Who really benefits from Dual Enrollment?
In truth, Dual Enrollment may end up easing the way for students with the means and the social capital more than it does those whom it is supposedly meant to serve. Even if studies show DE moves some of these traditionally underrepresented groups more speedily to certificate or degree completion, nationwide black and brown students are less well represented than others.This is true in SMCCCD as well, where more than 50% of those currently enrolled in DE classes are white or Asian, already showing the program is primarily serving different groups that it is supposedly intended for. DE instructors I have spoken with, but who choose to remain anonymous, have described some of their students as hardworking, competent, and even “philosophical”; it was evident to the instructors, however, that few of these students were bound for College of San Mateo. Some students even admitted they had made a practical decision to shave off important college courses they would eventually have taken at the four-year institutions they were or would be applying to anyway. DE classes, they said, were likely to be an easier “A” than highly selective and competitive AP courses–and without the exam. Should it be our mission to provide students–advantaged or disadvantaged–with the fastest way through their educations–and perhaps past our colleges?
As our courses are outsourced to high schools, fewer students are likely to come to our campuses
And the threat is not only to our most vulnerable students; our livelihood as college educators also faces potential catastrophe. Inevitably, as our credit is outsourced to high schools, we will see declines (not increases as they claim) in students who set foot on our campuses, resulting in a further enrollment decline that will limit full-time on-campus opportunities. Among our full-time and senior part-time faculty, we have neither the workforce nor the desire (in most cases) to abandon our current jobs and our campus to dedicate ourselves to going on the road. What would the incentive be for any of us to take on the challenges of misaligned schedules, travel times between campuses, inadequate conditions (including office space on each campus), and supplementary preparation for open enrollment classes? Even if some of us were to opt to invest ourselves in a new career teaching high school students, with the early goal of reaching 7000 of these students in sections of 25 students each, we would have to offer 280 remote sections. If each full-time instructor dedicated approximately half of their load to these offsite “opportunities,” 140 of us would need to participate, leaving too few of us to meet the demands of our college students; this would impact our classes and require the hiring of even more part-timers. CSM professors teaching Dual Enrollment History, DGME, and COMM have all reported negative or even disastrous experiences. It is highly unlikely that tenured faculty or part-timers with seniority would teach these classes, so who would?
As the remote “campus” grows and our student body shrinks, an ill-defined “dual faculty” system would have to emerge. Regular district faculty may be required to join underpaid, under-benefitted part-time faculty–many of them likely to be hired specifically for these duties and who might never be offered a section on campus, compelling “freeway fliers” to freeway-fly between multiple campuses as well as other districts. And, of course, high school teachers, meeting only minimum qualifications, would teach most of these courses and without being well integrated into corresponding colleges and departments.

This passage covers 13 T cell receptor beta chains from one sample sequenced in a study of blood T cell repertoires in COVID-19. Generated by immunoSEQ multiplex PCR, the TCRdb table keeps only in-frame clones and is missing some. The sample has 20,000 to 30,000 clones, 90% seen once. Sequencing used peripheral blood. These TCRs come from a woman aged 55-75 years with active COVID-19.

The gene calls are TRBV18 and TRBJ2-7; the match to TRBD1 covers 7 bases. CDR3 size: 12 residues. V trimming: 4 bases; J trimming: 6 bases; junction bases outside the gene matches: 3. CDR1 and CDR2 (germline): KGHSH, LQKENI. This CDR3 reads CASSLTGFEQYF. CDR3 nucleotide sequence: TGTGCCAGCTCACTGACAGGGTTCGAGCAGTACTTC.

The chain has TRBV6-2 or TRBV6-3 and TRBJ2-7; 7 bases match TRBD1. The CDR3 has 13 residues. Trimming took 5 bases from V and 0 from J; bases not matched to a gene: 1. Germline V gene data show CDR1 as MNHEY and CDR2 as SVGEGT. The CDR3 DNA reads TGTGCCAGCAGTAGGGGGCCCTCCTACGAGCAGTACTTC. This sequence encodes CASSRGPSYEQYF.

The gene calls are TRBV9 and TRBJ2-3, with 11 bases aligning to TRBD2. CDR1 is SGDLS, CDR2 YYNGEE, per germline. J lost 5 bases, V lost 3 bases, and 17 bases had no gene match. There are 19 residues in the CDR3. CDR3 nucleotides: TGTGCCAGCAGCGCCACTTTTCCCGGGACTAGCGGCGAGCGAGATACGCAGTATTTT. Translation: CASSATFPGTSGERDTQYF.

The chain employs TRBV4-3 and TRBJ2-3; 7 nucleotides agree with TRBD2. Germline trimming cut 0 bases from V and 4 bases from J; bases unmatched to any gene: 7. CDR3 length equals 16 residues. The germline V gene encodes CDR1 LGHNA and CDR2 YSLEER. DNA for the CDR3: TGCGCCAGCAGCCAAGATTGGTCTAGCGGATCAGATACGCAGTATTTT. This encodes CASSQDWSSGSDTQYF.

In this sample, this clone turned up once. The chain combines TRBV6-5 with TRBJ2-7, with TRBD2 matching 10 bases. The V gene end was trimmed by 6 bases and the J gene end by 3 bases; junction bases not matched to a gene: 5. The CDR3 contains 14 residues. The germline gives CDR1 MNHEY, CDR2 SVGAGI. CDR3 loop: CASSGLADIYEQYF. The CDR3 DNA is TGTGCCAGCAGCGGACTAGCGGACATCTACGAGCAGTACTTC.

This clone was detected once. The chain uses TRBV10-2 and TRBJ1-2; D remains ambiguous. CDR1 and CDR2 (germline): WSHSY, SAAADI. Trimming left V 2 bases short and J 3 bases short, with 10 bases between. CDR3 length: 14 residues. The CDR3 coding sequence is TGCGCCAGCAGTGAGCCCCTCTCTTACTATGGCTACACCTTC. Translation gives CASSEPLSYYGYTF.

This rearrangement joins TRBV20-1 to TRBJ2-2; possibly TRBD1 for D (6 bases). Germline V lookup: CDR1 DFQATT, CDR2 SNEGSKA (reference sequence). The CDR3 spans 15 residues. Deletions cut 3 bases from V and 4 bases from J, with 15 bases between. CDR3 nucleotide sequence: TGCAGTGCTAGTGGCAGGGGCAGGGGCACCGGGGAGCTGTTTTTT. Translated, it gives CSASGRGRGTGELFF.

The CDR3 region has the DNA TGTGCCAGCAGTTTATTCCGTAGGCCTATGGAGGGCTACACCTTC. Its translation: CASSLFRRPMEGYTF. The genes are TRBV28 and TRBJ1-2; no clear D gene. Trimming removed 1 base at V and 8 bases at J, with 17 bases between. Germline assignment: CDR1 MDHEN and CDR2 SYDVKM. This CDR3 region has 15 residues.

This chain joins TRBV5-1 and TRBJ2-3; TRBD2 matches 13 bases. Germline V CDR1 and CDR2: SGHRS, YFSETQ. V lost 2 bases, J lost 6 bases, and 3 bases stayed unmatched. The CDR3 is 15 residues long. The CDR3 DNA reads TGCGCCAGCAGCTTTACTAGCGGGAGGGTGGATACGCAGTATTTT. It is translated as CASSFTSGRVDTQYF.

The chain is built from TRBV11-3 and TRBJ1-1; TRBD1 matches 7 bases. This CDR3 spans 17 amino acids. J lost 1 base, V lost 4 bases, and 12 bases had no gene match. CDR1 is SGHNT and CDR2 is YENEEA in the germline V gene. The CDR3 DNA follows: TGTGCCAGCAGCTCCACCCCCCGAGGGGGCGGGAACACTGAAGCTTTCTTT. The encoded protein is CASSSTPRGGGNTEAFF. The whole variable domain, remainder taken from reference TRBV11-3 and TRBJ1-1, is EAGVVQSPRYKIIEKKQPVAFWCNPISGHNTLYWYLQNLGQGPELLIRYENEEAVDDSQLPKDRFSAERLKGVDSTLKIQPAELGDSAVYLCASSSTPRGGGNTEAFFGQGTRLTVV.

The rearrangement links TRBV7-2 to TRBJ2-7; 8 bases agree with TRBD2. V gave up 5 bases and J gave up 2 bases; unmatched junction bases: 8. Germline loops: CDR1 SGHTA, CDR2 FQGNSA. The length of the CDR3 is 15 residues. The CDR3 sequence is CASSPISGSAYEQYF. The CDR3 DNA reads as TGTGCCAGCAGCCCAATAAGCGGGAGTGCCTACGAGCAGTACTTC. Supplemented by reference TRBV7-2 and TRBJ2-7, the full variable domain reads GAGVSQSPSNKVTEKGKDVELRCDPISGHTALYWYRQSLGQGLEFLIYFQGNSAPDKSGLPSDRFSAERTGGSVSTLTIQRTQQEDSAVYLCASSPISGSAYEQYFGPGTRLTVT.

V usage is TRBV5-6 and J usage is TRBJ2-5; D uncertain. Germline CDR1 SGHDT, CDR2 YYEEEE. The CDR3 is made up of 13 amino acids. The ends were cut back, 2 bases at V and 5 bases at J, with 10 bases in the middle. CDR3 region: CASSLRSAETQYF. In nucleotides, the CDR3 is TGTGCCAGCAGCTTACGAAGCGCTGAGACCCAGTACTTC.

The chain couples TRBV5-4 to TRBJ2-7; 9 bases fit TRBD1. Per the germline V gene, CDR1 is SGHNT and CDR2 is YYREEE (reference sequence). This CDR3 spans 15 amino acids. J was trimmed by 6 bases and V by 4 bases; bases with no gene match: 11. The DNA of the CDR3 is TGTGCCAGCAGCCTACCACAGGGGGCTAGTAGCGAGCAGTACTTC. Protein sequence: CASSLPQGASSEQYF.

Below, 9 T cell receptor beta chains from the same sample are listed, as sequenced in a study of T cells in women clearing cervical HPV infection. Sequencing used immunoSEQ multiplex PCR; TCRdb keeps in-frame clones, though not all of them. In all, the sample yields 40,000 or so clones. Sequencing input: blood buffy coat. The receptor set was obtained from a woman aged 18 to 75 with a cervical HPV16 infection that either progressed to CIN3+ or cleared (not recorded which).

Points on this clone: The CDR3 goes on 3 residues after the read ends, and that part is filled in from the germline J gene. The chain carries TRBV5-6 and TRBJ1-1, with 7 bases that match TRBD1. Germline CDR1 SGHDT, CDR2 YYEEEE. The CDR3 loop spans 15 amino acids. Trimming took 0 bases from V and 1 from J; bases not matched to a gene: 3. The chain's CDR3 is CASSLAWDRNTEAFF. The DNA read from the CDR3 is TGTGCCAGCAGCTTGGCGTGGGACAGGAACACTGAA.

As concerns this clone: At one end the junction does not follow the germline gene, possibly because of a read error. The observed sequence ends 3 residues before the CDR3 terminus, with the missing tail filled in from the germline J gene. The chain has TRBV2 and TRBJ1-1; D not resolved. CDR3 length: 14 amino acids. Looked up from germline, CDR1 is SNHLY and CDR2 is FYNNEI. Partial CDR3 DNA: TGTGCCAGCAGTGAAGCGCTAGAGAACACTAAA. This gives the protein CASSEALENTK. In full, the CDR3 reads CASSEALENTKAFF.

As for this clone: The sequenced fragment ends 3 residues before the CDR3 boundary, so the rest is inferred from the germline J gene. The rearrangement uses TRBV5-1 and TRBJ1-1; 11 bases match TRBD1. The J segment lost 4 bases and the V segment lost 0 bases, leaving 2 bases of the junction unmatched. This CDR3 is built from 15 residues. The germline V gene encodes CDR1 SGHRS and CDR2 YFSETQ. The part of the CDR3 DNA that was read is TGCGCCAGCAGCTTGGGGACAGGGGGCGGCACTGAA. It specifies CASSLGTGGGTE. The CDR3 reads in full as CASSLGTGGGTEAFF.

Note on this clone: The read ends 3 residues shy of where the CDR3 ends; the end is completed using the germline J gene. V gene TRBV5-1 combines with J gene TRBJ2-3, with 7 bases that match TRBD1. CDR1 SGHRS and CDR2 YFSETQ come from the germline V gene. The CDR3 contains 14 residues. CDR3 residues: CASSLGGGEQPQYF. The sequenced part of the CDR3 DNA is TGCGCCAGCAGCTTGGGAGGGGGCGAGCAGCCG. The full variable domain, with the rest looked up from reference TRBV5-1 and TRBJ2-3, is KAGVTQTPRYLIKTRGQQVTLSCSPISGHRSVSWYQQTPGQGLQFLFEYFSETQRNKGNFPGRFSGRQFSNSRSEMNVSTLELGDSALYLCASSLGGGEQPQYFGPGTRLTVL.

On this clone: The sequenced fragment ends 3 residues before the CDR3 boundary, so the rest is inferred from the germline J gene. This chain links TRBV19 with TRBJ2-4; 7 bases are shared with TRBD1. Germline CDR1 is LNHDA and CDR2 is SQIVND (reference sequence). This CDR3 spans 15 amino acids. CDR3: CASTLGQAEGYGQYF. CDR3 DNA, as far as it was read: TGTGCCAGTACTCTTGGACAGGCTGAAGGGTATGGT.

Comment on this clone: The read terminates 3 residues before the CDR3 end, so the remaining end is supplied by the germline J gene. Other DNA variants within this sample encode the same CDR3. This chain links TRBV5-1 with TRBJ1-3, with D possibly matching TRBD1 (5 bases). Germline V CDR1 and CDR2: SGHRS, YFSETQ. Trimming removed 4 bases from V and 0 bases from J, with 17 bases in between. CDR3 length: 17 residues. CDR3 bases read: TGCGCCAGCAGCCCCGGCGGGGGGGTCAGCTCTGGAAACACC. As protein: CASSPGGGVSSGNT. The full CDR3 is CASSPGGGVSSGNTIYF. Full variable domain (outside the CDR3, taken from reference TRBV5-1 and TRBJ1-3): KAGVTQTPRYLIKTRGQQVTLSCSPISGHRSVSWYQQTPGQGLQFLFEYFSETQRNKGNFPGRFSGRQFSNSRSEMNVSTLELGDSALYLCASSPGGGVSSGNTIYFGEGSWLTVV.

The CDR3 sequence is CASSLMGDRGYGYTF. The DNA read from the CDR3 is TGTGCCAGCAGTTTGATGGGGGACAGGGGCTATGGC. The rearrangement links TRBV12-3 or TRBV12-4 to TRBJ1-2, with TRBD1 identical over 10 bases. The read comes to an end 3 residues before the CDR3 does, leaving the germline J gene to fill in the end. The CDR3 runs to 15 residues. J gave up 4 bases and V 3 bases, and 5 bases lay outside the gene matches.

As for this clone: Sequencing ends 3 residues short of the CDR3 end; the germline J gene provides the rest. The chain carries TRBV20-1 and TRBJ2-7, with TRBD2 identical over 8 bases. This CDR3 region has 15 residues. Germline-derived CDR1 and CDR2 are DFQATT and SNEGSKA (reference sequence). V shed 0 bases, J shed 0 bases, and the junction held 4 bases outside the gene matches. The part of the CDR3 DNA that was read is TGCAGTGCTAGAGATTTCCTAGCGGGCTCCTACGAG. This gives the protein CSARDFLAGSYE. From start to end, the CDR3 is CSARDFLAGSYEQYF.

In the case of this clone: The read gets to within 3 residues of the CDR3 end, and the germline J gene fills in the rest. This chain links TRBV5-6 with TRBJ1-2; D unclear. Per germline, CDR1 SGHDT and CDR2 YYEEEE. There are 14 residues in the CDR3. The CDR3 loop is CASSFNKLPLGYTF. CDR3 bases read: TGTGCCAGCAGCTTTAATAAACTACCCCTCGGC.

By no means do I mean any disrespect for high school teachers, many of whom provide inspired and inspiring teaching to their students, but members of this corps would be teaching college courses without being hired through the normal processes (unless that will become yet another duty thrust upon us), without college-specific professional development, without regular peer evaluation, without the culture of excellence that emerges from working together as part of a dedicated faculty. What kind of disrespect is the administration showing our faculty by claiming that this shadow faculty could offer a truly equivalent education, not one that merely minimally qualifies? What–other than our course outlines–will make these Cañada, CSM, or Skyline courses? Our faculties will no longer be true communities of practice; instead, we will be part of a disparate team of retention specialists, high school counselors, specialized marketing teams to target students and their families, and, as they promise, a new dean.
In a conversation earlier this semester with Andrea Vizenor, Director of Strategic Initiative and Economic Development, who has been put in charge of DE’s expansion, I mentioned that rather than expanding to the high schools, we could increase our enrollment, utilize our beautiful campus, and facilitate students’ progress toward their completion goals by simply driving them to campus.
“Far too expensive,” she replied.
A hostile attack on the nation’s largest and most democratic education system
The State Chancellor’s office and community college districts, hungry to maintain high enrollments in order to maintain their bottom line, are proposing a hostile attack on the nation’s largest and most democratic education system. They seek a seemingly unlimited expansion of apportionment by capturing an enormous, almost untapped, and potentially unprepared population of students at relatively little cost rather than compete with both universities and the fluctuating economy for adult learners. The heartbreaking stress caused to many of our students by the myriad inequities in our state and our society more generally cannot be addressed through what are, in effect, cost-cutting measures. It is especially cynical that this assault should come disguised in the Trojan horse of equity, this dubious claim that we are somehow serving the less-advantaged students by providing them with less education–both in quantity and quality.
In his interview to be our next chancellor, Santanu Bandyopadhyay sang the praises of Dual Enrollment, defining the success of the initiative “up and down the state” but highlighting Kern County, where high school students are already earning diplomas and AA degrees at the same time, as having had the “most success” because they had reached 8000 DE students, as if the quantity were the only important measure. He went on to say he was exploring the idea of enrolling all high school students in their area community colleges by default.
Is this the future we choose?
We would also like to publish a range of views on the important topic of dual enrollment in the next issue. Please submit your article to Advocate Editor Eric Brenner at firstname.lastname@example.org